Belkin goes all in on the home of the future
The company known for its wireless routers and accessories is amping up its efforts in automated home products, switch by switch and pipe by pipe.
For Belkin founder Chet Pipkin, the company that began in his parents' Hawthorne, Calif., garage wants to go back home.
After building Belkin into a consumer-electronics brand with more than 1,200 employees and a product line that includes everything from Wi-Fi routers and iPad keyboard cases to power adapters over the past 31 years, Pipkin has seen the future. And his vision has him looking back to his humble garage roots as inspiration for the company's next big push: the smart home.
Pipkin, an easy-going, 53-year-old Southern California resident, has already wired his home. It tells the father of seven when his kids leave the house based on their Wi-Fi signal, lets his wife boil water for tea without getting out of bed in the morning, and tracks the use of all kinds of electronics, from an Xbox to lighting fixtures, through a smartphone app.
"I just love it," he said about the ability to open and close his garage door even when he's not home. "If there's a delivery person, I can see them through the camera and I can talk to them. I can open the garage door to let them in and then close the garage door after."
That's the kind of new thinking behind Belkin's home automation line WeMo, which is the company's biggest effort yet to tap into the rapidly burgeoning smart-home market. ABI Research estimates that the connected home market was worth $9.2 billion in 2013, and will grow to $15.1 billion in five years.
That market of opportunity has drawn tech titans including Google, which ponied up $3.2 billion for smart home thermometer maker Nest in January, and Apple, which earlier this week unveiled its HomeKit smart home platform baked into its iOS 8 mobile operating system for the iPhone and iPad.
Belkin already sells switches and motion sensors -- small devices that let people transform an appliance into a smart device -- and a high-definition, Wi-Fi-connected camera for monitoring and communicating. But new products are in the works. In January, the company showed off LED lights, a smart slow cooker and a do-it-yourself maker kit at the Consumer Electronics Show in Las Vegas. Last month, Belkin demonstrated WeMo Echo Technology hardware for monitoring water and electricity usage homes.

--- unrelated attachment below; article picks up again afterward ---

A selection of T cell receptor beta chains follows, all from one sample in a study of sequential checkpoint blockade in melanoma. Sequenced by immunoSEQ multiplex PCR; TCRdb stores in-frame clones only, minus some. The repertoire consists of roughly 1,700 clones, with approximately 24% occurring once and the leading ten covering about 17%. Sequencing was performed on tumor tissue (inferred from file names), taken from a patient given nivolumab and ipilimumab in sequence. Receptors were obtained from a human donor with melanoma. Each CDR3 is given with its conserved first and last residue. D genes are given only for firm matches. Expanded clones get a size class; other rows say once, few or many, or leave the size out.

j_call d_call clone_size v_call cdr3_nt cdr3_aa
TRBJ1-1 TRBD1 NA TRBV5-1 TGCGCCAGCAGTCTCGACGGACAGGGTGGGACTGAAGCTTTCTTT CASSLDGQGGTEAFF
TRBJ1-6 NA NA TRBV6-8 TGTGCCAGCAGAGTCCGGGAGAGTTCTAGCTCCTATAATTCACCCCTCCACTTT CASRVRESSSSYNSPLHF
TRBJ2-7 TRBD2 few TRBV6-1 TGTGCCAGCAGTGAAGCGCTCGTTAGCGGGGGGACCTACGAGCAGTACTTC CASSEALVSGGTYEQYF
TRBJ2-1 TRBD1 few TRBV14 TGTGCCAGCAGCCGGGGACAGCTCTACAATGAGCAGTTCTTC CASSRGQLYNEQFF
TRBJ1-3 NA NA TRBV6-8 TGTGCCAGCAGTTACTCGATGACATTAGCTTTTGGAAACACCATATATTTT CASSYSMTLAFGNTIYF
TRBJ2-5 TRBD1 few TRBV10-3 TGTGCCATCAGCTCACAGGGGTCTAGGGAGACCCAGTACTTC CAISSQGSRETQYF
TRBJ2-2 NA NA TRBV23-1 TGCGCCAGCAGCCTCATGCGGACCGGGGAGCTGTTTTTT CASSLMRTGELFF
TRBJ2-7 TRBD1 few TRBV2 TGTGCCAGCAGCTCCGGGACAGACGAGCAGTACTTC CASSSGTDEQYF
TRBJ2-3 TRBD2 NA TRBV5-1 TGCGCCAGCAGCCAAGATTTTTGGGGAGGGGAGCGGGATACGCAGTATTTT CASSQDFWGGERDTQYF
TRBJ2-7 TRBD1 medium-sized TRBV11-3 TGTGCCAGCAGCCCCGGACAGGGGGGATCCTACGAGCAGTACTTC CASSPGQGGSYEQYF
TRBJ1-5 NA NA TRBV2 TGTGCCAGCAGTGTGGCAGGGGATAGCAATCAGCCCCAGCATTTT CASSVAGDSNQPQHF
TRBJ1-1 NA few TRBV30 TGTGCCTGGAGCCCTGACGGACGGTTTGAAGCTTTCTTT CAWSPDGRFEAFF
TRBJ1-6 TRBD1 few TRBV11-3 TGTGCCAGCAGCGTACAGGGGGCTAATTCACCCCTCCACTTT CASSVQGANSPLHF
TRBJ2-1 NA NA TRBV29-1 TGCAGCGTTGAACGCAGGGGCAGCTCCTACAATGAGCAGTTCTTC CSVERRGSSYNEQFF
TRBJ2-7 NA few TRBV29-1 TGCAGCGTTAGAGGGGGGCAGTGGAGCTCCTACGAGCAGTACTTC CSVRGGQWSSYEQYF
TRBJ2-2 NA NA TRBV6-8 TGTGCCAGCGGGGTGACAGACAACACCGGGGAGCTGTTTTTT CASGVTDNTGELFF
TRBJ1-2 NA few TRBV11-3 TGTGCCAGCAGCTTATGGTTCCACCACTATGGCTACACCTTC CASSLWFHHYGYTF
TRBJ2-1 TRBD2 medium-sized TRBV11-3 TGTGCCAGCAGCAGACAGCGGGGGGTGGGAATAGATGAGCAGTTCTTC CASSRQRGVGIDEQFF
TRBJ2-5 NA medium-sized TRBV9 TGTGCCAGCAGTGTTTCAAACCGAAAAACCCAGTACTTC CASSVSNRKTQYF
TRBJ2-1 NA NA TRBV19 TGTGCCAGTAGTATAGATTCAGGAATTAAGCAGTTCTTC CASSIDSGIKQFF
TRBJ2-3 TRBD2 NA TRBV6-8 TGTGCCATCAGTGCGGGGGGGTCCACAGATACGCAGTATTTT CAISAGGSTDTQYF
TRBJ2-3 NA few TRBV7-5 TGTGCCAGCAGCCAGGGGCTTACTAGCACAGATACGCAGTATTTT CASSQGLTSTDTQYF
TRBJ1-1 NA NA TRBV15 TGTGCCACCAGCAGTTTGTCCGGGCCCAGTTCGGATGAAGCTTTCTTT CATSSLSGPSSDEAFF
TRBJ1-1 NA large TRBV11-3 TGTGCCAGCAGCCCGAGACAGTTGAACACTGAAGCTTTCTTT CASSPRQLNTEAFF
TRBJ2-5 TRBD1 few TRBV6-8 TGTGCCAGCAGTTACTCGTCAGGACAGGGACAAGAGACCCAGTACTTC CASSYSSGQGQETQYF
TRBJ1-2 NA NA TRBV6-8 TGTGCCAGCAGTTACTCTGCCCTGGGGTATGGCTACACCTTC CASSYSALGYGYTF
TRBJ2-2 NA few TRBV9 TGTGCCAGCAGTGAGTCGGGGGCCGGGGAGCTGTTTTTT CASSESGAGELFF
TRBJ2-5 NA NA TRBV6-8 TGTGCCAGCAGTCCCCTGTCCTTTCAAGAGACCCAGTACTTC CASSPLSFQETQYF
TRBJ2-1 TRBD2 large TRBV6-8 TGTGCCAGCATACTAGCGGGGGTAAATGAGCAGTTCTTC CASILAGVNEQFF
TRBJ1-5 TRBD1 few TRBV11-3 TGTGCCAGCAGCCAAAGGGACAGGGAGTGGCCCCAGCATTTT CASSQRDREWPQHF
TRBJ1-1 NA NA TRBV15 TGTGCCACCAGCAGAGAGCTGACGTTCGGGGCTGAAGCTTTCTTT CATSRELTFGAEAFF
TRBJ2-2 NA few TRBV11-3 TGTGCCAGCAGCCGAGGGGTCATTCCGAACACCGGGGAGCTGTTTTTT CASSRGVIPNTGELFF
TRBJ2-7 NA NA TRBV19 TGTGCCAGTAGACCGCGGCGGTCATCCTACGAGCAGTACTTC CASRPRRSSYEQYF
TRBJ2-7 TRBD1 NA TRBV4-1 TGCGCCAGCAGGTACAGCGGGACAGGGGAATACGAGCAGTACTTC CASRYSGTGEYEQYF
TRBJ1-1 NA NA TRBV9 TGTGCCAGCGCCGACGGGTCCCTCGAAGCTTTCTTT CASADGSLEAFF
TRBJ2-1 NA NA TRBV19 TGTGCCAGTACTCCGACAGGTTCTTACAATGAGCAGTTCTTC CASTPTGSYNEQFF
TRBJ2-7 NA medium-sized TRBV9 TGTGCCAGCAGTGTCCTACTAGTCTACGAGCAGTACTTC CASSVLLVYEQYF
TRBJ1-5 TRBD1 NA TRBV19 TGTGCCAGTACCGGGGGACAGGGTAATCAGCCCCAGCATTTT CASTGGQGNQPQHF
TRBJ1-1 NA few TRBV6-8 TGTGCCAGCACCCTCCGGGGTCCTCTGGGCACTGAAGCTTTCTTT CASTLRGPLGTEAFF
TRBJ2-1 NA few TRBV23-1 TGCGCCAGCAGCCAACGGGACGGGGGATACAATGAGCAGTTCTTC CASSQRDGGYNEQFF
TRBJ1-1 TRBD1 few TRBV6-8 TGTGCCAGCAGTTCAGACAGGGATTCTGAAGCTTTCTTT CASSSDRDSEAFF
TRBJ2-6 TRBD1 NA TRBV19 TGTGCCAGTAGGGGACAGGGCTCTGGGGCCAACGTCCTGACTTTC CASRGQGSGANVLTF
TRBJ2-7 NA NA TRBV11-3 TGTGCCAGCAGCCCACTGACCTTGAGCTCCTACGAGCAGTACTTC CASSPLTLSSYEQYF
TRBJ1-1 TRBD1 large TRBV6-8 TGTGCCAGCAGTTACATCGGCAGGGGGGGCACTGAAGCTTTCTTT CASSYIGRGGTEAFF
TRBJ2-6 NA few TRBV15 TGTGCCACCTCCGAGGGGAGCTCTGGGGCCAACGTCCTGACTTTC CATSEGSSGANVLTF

Belkin expects to make the LED lightbulbs available in September, while the CrockPot and Maker may go on sale as early as August. The water and electricity products, though, may take another year or two.
While Belkin has just started to be demonstrate its home products in recent years, the company has been working on this technology for a decade. "The technology needed to catch up a bit in order for us to do it in an approachable way, a flexible way and inexpensive way," Pipkin said last month at the Collision Conference in Las Vegas. "It was being done but in a very expensive, rigid way."
Belkin wouldn't say how much money it makes from its existing home automation products. The privately-held company rings up more than $1 billion in sales a year.
"Tea. Earl Grey. Hot."
Having computers control home functions has been a theme in popular science fiction for decades. Think "Star Trek," where a computer triggered all of the ship's actions, including replicating food or drink for the crew. Or the TV series "Eureka," where SARAH, a fully automated house, dimmed the lights, turned on the shower, and made breakfast.
Fiction turned into fact with custom home automation, which includes installing light and home entertainment controls through wiring. But this approach costs tens of thousands of dollars. Luckily for consumers, the proliferation of smartphones in the past seven years has given people a way to control relatively inexpensive smart home products, from thermostats ($249) to smartlocks ($199).
Companies including AT&T and Comcast have jumped on the smart home bandwagon in the last two or three years by offering platforms for a connected home, ABI Research analyst Jonathan Collins said. Hardware manufacturers like Philips and Sonos have also delivered connected products, such as light bulbs and speakers.
"The smart home market is one that's really going through a lot of change," Collins said. "Belkin was quite quick to benefit from that change."
But the notion is far from mainstream. Collins said more customer education is needed, with service providers companies such as AT&T and Comcast helping to tell the story. Since people already use those telecom and broadband services in their homes, it's more likely they will buy smart home platforms from them as well.